Oh what a tangled web we weave!
The West Indies Cricket Board (WICB) is in a crisis of unimaginable proportions, even peril, after dreaded confirmation came today of a strong backlash from peeved cricket authorities in India.
In the wake of a controversial decision by players to abandon their tour of India at the end of the fourth One-Day International in Dharamsala on Friday, the Board of Control for Cricket in India (BCCI) is now contemplating a lawsuit to recoup losses estimated at $65 million for the cancellation of the last ODI, a lone Twenty20 International and three Test matches.
And it gets worse, the WICB could be shut out of the powerful and lucrative cricket market for at least five years if international reports are true.
As the rumblings surfaced last week, we looked on and appealed for good sense to prevail but it appears that egos won the battle and there will be big losers all around.
It would be easy to point fingers at this stage and ask the players who insisted they could not continue because their pay packs were unacceptable, if their course of action was worth virtually destroying this Caribbean game that we all proudly love despite their repeated failings on the pitch.
It would be easy to point fingers and ask the men in the middle who opted to pull stumps if they considered that the big pay packs they claim they were trying to preserve are virtually down the drain with the multi-million dollar lawsuit hanging in the dressing room of the already cash-strapped WICB.
It would be easy to point fingers and ask our players if any consideration was given to fighting their battles in private, never ever in public and far less on the international scene, to avoid the embarrassment West Indies cricket which has long lost the glory days of Sobers, Worrell, Richards and Marshall, will suffer.
It would be easy to point fingers and ask our boys whether there was no room for mediation with the very association they chose as their bargaining agent before calling it quits.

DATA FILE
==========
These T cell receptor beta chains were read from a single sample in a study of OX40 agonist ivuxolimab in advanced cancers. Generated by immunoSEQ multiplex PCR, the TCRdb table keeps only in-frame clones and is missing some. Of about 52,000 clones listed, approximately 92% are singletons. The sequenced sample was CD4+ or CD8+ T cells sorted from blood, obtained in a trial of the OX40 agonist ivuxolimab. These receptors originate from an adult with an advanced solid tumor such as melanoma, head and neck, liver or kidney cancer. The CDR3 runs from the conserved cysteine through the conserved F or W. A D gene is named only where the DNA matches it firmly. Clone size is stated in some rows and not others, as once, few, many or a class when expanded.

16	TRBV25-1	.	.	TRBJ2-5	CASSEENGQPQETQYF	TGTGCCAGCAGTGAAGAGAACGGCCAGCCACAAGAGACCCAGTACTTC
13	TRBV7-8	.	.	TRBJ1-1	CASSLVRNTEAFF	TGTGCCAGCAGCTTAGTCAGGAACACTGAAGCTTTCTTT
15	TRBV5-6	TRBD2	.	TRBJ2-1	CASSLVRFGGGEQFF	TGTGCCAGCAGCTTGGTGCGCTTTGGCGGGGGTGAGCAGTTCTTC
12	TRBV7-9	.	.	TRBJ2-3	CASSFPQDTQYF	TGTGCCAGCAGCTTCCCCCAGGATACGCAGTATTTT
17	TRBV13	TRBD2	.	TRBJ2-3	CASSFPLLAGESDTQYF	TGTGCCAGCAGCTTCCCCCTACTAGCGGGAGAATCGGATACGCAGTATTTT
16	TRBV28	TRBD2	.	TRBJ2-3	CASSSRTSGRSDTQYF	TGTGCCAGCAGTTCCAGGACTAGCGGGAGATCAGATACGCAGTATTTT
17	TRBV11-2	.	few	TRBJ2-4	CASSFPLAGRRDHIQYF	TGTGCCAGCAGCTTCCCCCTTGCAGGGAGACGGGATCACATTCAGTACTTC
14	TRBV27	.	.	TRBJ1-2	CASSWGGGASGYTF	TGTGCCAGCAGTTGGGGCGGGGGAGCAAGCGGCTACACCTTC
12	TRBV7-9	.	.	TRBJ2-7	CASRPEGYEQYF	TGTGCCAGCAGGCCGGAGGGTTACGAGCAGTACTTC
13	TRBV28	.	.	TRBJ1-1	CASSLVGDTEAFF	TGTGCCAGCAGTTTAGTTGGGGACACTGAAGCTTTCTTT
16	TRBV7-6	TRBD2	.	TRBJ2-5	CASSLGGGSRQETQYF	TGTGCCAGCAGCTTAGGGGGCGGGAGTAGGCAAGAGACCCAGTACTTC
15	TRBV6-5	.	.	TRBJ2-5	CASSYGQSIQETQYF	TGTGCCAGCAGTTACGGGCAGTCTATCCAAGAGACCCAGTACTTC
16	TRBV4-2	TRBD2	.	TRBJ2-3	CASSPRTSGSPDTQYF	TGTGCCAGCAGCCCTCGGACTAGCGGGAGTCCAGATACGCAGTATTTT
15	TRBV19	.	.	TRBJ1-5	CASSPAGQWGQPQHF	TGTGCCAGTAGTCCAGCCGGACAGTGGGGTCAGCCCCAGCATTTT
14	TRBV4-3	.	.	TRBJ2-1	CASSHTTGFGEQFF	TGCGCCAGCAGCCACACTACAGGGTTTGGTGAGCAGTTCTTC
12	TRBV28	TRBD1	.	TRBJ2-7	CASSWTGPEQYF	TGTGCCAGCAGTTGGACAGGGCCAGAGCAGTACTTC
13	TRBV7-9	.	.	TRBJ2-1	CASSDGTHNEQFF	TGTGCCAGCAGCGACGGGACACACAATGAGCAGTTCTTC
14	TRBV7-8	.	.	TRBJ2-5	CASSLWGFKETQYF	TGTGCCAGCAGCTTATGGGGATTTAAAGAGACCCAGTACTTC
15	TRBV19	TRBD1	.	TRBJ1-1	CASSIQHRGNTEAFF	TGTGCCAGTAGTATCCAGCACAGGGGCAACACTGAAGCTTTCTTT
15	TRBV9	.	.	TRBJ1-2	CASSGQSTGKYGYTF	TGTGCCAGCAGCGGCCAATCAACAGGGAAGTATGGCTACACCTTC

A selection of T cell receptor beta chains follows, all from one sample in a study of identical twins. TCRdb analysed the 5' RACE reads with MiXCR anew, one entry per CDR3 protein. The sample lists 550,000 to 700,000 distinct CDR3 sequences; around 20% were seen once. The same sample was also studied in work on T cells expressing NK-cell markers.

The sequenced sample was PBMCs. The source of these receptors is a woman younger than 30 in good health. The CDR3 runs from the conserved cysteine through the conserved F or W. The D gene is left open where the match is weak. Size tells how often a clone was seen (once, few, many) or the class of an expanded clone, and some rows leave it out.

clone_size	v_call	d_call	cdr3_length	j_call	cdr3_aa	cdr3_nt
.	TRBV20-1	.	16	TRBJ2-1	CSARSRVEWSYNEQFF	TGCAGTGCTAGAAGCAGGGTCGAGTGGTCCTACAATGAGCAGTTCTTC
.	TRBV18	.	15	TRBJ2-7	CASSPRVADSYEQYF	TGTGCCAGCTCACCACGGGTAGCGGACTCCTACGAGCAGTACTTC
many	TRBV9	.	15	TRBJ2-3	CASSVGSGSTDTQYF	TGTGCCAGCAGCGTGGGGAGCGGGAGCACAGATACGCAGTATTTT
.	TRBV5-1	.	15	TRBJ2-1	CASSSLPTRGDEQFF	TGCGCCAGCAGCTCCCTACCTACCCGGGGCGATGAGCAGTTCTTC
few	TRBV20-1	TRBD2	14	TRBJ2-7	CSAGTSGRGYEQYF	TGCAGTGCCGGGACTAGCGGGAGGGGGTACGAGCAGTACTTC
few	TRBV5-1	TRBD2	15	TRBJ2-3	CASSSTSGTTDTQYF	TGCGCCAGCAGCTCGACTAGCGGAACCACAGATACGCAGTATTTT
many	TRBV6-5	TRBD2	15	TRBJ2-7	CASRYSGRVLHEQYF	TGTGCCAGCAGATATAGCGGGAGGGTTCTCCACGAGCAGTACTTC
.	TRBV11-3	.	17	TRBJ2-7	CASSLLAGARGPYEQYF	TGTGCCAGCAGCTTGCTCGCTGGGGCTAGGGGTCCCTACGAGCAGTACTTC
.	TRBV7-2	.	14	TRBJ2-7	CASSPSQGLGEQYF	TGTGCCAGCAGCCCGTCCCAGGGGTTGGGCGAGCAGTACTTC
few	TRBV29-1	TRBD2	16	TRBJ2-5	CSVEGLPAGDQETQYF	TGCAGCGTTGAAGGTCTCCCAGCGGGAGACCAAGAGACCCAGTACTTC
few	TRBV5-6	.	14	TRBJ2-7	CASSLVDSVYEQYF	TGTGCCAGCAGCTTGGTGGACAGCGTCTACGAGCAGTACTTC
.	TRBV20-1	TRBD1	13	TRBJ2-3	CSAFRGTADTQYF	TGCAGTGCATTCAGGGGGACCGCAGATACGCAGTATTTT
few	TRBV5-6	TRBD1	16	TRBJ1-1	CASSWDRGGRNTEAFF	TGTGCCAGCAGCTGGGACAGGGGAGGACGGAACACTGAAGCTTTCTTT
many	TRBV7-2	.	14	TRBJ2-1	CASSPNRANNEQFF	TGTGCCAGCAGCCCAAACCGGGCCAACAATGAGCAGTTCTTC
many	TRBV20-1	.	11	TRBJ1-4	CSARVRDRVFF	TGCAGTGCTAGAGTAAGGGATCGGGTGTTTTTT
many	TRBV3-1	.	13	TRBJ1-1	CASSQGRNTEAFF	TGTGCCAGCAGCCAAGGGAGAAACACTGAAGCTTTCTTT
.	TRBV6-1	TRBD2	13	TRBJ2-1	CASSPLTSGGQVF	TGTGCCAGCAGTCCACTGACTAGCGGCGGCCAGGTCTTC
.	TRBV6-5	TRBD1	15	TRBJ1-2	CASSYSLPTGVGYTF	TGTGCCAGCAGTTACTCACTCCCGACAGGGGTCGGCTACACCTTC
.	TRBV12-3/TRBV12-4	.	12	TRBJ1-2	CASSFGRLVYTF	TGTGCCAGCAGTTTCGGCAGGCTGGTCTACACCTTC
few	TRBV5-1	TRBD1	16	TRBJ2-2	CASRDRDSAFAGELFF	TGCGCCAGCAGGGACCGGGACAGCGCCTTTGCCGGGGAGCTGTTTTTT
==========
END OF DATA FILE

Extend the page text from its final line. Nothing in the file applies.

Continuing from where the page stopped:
It would be easy to point fingers at the WICB and ask if it made every overture to the West Indies Players Association (WIPA) and its disgruntled members to settle the pay dispute to avoid the current dilemma.
It would be easy to point fingers at the WICB and WIPA and ask if they entertained an offer from Grenadian Prime Minister Dr Keith Mitchell to mediate the dispute.
But what’s the use of pointing fingers? Urgent solutions must now be found to save West Indies cricket which will pay dearly for the failure of both sides to play by the rules.
This disaster raises a cloud of uncertainty over upcoming international engagements, which include a tour of South Africa at the end of the year, followed by the World Cup in Australia and New Zealand in February and March.
It could very well cause sponsors to rethink their massive sums of investment into the game that is fast losing ground to football, more favoured by the young.
We implore both WIPA and the WICB to source the best negotiators in the region to broker a way out of this crisis, even as we pray that the damage is not irreparable.